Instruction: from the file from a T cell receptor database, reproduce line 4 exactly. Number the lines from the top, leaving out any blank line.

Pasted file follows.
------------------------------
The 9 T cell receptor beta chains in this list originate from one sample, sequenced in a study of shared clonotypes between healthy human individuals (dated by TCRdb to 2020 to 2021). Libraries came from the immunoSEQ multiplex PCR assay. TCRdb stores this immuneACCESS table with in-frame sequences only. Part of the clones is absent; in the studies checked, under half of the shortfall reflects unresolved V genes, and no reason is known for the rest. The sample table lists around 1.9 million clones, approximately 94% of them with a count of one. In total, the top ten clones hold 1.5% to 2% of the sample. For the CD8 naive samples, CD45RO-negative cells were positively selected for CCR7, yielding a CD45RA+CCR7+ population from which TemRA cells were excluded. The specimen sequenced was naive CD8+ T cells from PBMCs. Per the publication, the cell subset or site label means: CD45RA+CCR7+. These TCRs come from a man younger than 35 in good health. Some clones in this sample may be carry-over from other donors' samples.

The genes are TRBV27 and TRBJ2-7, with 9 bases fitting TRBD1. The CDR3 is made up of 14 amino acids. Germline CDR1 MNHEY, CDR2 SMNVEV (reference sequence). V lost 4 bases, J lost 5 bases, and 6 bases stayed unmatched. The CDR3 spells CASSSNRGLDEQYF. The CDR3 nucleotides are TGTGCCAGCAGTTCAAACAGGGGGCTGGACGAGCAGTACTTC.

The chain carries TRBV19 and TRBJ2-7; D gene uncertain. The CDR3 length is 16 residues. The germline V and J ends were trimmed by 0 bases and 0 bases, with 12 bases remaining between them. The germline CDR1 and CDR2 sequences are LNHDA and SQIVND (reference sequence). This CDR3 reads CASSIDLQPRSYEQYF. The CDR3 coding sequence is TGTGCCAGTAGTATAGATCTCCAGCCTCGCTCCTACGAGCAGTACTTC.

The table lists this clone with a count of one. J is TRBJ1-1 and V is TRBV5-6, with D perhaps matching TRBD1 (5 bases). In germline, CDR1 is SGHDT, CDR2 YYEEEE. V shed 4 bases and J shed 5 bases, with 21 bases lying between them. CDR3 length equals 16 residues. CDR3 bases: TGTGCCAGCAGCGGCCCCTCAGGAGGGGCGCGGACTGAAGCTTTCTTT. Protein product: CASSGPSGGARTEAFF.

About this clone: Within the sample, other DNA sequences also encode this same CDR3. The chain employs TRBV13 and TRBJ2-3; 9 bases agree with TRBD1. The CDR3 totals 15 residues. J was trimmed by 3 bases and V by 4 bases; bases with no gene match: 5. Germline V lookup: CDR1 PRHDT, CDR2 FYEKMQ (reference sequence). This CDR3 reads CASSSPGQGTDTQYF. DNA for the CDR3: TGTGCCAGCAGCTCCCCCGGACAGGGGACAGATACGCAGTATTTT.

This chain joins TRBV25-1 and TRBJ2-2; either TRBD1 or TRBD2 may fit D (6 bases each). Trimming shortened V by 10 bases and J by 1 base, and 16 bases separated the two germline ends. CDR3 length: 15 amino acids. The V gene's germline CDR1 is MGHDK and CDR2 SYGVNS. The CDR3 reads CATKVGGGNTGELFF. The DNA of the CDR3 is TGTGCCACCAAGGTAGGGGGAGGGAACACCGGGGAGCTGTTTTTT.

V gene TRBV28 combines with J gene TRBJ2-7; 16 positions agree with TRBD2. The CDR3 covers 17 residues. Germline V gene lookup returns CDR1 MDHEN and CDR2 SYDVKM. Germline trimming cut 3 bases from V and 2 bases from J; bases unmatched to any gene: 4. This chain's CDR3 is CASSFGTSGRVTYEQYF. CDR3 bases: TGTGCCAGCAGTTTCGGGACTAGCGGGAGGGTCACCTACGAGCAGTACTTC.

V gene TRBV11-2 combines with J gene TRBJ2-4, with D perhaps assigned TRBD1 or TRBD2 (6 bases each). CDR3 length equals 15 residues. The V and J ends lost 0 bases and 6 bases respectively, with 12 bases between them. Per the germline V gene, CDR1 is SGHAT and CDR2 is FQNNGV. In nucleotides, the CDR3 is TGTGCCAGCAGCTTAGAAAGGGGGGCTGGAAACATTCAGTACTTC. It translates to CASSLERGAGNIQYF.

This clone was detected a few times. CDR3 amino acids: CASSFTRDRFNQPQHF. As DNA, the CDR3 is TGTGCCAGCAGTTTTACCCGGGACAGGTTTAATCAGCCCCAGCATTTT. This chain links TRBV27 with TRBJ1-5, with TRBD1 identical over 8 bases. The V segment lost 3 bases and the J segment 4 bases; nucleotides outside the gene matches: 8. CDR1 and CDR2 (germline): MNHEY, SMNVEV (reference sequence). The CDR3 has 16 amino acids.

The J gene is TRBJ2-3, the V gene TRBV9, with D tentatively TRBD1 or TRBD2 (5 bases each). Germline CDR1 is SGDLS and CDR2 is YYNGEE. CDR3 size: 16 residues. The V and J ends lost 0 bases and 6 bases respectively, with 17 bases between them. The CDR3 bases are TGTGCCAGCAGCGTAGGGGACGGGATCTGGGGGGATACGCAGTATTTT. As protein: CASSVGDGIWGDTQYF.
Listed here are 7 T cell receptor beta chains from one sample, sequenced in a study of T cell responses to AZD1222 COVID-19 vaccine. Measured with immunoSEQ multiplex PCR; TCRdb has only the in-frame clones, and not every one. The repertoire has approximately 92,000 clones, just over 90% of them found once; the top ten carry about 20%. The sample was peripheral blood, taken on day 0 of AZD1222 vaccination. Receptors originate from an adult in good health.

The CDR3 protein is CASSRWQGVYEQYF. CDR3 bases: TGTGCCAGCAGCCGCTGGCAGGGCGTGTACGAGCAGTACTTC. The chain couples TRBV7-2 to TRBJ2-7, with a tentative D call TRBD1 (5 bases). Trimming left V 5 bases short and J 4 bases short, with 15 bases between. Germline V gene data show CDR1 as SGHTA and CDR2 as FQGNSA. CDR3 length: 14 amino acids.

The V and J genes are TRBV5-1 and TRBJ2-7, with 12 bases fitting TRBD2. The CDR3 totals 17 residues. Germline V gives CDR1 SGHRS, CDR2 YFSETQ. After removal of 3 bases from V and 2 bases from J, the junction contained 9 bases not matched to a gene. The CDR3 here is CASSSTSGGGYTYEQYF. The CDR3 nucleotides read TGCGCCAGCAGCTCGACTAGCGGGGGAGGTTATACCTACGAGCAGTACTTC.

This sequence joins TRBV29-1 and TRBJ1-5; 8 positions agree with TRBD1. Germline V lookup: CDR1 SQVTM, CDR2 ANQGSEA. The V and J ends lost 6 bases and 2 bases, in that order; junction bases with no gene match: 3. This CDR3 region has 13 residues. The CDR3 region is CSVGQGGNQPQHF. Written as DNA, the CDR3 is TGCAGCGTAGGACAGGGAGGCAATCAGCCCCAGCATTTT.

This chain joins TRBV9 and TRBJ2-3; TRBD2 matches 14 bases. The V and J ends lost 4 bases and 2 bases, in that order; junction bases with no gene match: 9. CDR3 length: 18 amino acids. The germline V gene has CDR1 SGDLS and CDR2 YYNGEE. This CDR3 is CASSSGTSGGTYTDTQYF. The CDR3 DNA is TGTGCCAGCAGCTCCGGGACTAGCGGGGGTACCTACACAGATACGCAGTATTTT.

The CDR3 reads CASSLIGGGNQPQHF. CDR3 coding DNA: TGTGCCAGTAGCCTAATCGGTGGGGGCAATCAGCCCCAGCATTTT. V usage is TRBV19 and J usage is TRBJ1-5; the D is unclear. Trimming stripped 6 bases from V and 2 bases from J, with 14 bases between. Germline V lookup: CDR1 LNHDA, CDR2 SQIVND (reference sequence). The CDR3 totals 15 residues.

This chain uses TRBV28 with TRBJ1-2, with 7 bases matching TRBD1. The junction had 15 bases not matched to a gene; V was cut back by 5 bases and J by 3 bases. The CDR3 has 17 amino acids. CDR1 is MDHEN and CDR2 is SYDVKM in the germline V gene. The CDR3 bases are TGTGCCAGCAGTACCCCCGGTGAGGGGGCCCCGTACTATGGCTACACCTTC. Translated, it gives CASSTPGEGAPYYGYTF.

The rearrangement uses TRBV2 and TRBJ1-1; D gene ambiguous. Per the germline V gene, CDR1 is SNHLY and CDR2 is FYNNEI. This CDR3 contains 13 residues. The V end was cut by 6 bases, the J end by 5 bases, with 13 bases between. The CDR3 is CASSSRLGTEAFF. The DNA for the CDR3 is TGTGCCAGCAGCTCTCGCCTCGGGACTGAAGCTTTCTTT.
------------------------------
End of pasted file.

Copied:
The table lists this clone with a count of one. J is TRBJ1-1 and V is TRBV5-6, with D perhaps matching TRBD1 (5 bases). In germline, CDR1 is SGHDT, CDR2 YYEEEE. V shed 4 bases and J shed 5 bases, with 21 bases lying between them. CDR3 length equals 16 residues. CDR3 bases: TGTGCCAGCAGCGGCCCCTCAGGAGGGGCGCGGACTGAAGCTTTCTTT. Protein product: CASSGPSGGARTEAFF.